Chris, obviously you did not catch what was being said in her story.
Ashley Tran
151

This is honestly painful to read. I can’t tell if autocorrect or you’re so mad you’re stumbling all over the keyboard. Missing words and extraneous words abound, so probably closer to the second one.

That said, I gave it my best go.

My issue is that the author’s behavior condones catcalling. She placates them, she smiles, she laughs, she flirts. She gives them EVERYTHING they wanted from the interaction, and thusly encourages them to go on to do it again. This total failure to communicate is a part of the problem. The author even acknowledges that by feigning interest with catcallers, she is throwing other women to the wolves. Please see the following quote.

“And yes, I know that in doing this — in using courtesy as a weapon of self defense — that I am also actively enabling the behavior and I am encouraging it further and I am part of the problem.”

You absolutely have the right to reject another person’s attention. Use that right and go on with your day.

Pretty sure catcallers would shut up right quick if no one heard them but themselves. The solution is clear communication by members of both genders that catcalling is an inappropriate way to approach anyone. The author understands and states that her behavior ignores the real problem, prolongs it, NURTURES it. Of course I don’t blame catcalling victims for being accosted - but if you willingly in into conversation with an offender, you convert them from “offender” to “acquaintance”. Since you mentioned rape, I’m sure you know that acquaintance rape is far more common than being victimized by a stranger or passerby. Which is really kind of the final nail in the coffin of your point.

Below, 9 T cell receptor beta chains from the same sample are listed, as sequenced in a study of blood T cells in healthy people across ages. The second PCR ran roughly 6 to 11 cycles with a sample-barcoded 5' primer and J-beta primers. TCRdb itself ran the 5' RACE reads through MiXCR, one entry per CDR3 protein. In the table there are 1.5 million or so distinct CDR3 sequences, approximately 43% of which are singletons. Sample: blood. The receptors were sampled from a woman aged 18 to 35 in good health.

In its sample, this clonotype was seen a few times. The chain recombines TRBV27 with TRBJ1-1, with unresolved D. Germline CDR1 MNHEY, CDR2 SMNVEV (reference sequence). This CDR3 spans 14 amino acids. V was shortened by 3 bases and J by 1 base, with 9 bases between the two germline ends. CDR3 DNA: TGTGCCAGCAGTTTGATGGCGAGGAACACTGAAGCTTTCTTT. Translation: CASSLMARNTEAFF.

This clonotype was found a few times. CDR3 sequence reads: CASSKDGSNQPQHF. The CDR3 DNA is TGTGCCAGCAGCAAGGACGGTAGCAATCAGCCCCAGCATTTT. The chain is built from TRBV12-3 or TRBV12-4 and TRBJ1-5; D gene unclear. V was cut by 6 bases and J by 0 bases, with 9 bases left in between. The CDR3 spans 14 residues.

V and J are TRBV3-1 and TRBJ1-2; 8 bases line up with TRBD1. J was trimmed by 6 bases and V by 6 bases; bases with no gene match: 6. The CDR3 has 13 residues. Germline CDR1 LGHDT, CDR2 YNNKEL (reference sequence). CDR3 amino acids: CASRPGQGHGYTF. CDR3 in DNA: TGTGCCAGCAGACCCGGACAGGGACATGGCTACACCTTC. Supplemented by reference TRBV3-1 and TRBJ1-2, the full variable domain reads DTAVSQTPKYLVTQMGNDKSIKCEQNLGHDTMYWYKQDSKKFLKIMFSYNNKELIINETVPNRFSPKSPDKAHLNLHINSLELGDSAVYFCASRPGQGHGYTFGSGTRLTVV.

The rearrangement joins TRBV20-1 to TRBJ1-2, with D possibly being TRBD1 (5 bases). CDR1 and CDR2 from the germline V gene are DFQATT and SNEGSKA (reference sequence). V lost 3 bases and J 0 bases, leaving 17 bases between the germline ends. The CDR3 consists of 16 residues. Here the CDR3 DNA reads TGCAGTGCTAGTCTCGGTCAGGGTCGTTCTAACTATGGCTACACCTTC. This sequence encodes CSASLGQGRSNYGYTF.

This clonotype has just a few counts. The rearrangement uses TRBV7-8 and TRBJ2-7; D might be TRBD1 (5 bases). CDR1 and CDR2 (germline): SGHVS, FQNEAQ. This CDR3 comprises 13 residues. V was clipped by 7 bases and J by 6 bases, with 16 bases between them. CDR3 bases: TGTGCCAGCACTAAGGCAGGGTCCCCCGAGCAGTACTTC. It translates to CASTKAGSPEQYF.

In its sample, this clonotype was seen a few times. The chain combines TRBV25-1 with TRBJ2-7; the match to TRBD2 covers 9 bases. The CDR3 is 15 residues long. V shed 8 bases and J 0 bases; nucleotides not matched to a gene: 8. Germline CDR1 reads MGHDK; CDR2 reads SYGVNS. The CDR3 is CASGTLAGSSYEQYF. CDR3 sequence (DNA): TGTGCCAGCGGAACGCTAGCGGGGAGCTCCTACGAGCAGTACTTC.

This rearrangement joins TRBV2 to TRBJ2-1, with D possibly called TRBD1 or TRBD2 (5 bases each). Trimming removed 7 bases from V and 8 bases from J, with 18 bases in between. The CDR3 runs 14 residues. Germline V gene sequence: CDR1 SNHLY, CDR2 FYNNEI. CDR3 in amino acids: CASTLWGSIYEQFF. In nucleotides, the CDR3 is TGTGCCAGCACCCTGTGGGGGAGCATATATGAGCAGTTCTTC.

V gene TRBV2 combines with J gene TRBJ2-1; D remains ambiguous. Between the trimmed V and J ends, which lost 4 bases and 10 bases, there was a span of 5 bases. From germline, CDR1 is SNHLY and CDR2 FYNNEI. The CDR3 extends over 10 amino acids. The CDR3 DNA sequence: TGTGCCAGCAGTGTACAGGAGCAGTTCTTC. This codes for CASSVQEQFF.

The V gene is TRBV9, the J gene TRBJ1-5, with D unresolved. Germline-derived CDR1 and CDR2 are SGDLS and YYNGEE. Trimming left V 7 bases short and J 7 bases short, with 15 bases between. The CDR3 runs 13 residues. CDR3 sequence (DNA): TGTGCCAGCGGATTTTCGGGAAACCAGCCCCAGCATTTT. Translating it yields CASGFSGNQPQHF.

Talking to catcallers only makes it more dangerous. Keep strangers as strangers unless you want them in your life.